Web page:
One pupil in Scotland left high school this year with a knitted boyfriend.
He wasn't life-size, although the woollen heart that was handed over at the same time had roughly the same dimensions as the genuine article.
The handmade gifts did not come from the 10 friends with whom the girl had just completed her higher national certificate (HNC) dance artist qualification, although there's no question that the group were, well, close-knit.
The knitting was the work of the course teacher, Anne McEwan. She handed over the heart during an emotional and humorous graduation ceremony at Denny High School near Falkirk with the advice to "only give that to the real thing".
The knitted offerings were inspired by a running joke between teacher and pupil, whose response when asked if there was anyone special in her life was always "no", prompting Ms McEwan to carry out an oft-repeated threat to knit her someone.
The serious point behind the presents was the importance of self-belief, and Ms McEwan had a message about that for each of the 11 girls as they became the first pupils in Scotland to leave school with an HNC dance artist qualification earlier this month.
The bonds of friendship and respect that she and the teenagers had forged over the past six years were genuinely touching to witness. As they celebrated, it was clear that the class had gained at least as much from those relationships as they had from the course itself. The physical grace the girls showed on stage was mirrored by a growing confidence and care for each other.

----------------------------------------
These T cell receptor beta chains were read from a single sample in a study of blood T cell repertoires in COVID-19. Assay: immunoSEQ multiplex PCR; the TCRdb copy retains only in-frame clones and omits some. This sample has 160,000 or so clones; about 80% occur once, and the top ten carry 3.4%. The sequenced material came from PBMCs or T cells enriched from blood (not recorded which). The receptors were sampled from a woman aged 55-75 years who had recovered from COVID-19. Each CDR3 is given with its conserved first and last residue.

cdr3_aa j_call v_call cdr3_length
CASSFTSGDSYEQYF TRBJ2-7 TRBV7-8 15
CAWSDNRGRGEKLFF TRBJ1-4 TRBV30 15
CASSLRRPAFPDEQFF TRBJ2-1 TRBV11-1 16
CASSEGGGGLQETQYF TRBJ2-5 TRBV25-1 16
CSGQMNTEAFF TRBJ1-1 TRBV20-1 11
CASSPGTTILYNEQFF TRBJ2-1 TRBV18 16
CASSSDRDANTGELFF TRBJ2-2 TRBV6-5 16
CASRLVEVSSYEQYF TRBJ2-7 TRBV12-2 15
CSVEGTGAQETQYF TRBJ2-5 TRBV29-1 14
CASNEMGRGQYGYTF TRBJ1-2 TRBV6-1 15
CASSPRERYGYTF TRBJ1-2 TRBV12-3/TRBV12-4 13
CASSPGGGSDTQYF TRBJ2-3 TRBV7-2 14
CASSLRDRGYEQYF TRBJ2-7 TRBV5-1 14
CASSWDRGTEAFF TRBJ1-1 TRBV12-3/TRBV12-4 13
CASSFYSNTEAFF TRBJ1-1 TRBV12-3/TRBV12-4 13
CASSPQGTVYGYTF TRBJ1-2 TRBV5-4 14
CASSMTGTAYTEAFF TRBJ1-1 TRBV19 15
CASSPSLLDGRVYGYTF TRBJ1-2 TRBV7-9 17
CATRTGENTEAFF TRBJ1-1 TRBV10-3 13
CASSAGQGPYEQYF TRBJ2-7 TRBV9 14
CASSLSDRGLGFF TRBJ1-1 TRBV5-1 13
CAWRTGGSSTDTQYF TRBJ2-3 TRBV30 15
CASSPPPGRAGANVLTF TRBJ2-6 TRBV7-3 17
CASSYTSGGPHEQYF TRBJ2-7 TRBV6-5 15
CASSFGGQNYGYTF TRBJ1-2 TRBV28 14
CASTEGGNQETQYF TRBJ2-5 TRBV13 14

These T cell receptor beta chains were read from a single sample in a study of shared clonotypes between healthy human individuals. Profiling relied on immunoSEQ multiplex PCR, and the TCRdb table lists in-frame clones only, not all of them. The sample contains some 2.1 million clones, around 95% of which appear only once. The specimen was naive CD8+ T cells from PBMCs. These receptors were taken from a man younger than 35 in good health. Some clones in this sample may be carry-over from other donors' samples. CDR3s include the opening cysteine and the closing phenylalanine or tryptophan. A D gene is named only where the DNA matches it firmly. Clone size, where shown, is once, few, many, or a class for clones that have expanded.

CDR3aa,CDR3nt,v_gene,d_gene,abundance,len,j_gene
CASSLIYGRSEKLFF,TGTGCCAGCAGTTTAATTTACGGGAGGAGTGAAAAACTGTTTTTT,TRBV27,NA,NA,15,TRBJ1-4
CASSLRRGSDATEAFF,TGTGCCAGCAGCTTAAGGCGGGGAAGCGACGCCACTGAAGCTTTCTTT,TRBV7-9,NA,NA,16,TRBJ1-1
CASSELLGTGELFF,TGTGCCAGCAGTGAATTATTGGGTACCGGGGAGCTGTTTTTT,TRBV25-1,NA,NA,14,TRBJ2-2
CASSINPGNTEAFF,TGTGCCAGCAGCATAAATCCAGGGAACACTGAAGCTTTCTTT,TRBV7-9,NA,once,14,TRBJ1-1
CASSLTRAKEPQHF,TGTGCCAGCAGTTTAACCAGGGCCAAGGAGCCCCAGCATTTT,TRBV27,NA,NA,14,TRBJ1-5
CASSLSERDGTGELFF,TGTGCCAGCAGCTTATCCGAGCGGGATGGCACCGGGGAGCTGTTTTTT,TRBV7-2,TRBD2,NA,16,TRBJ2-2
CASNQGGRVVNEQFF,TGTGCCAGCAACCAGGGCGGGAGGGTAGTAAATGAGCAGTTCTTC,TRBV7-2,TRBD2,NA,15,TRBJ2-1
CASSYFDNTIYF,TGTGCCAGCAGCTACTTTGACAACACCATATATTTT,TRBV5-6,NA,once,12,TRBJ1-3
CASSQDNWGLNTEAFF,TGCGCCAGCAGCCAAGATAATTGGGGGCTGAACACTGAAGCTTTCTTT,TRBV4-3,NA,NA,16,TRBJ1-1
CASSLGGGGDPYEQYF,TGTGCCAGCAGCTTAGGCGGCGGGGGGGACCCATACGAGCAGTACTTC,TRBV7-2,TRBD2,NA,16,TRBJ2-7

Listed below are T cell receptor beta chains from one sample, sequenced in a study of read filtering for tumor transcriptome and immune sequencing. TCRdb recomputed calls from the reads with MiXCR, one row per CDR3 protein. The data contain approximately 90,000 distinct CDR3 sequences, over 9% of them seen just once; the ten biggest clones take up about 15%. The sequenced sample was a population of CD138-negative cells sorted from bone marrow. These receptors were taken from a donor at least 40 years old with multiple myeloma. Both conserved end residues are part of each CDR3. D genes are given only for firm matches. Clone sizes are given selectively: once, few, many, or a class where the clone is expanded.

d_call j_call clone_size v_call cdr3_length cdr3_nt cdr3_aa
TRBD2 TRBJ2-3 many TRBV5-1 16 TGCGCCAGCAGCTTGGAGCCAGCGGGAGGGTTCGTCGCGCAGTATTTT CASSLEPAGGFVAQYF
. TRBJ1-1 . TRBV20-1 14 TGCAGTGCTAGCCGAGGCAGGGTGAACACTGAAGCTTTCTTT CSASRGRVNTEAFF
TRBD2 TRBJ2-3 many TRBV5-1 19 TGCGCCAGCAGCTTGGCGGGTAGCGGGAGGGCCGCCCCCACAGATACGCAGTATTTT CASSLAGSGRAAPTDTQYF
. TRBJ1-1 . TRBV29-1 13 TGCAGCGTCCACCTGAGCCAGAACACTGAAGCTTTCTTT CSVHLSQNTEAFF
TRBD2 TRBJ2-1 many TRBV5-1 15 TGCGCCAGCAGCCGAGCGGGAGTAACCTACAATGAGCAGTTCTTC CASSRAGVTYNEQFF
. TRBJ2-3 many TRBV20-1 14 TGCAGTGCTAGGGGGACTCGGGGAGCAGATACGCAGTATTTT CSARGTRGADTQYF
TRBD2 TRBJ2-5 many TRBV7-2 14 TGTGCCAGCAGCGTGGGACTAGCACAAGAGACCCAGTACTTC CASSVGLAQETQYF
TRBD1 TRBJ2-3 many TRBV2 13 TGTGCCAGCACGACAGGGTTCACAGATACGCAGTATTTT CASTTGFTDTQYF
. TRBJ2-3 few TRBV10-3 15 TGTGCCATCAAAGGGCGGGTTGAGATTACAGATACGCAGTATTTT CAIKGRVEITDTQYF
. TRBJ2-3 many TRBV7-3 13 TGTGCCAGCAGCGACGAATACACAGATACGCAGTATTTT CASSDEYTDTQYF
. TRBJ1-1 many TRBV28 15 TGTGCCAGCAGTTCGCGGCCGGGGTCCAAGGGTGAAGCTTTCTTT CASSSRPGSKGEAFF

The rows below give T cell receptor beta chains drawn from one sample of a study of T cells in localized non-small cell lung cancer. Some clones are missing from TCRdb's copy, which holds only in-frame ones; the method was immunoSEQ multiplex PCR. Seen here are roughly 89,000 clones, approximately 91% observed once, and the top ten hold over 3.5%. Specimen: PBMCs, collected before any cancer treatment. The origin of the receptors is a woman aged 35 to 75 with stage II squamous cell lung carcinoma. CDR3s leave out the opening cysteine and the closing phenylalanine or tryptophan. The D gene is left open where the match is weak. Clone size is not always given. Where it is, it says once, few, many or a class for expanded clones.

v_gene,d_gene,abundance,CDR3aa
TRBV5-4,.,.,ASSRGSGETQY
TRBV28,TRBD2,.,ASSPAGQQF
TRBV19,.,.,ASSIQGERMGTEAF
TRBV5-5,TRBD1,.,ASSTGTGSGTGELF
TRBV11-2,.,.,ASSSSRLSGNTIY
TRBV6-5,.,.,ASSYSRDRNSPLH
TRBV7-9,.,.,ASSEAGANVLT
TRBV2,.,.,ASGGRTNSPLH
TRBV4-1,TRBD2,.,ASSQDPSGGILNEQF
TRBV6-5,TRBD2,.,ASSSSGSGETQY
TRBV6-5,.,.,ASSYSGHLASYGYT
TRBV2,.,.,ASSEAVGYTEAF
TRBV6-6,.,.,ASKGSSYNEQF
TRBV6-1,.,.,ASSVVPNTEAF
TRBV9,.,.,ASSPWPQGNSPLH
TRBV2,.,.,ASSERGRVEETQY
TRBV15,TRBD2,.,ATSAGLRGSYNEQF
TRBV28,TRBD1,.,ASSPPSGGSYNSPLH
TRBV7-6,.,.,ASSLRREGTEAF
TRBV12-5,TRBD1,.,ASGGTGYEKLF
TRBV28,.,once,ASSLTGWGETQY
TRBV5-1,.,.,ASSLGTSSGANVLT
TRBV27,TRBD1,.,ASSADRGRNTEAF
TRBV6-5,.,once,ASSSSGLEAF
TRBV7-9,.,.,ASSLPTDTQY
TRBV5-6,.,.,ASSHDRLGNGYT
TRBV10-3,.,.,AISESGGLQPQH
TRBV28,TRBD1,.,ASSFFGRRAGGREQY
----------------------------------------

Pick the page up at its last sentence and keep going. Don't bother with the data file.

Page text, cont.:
As they left to embark on the next stage of their education, Ms McEwan reminded them that they were already living proof that "by believing in yourself dreams really can come true".
It's easy to be cynical about such statements and to point out the hurdles that often limit such ambitions - most often, a lack of resources. But Denny High's dance academy has succeeded without any financial support from the Scottish government.
Arguably it deserves such funding and could do even more if any were forthcoming. But it shows how much a school can achieve even when it is situated in a community that is not blessed with a lot of money.
Most of the pound;25,000-a-year running costs come from a combination of fundraising and fees charged to parents of the girls studying dance, with the rest met through the school's budget. The danger is that making families fork out for opportunities that should be paid for by the state could set a precedent.
That said, I don't think many would argue that taxpayers should foot the bill for flights to take pupils to New York for workshops on Broadway, where one of Denny High's graduates is about to enrol.
But wherever the money comes from, the self-belief shown by staff at Denny High is an underrated currency. Time to start knitting banknotes, perhaps.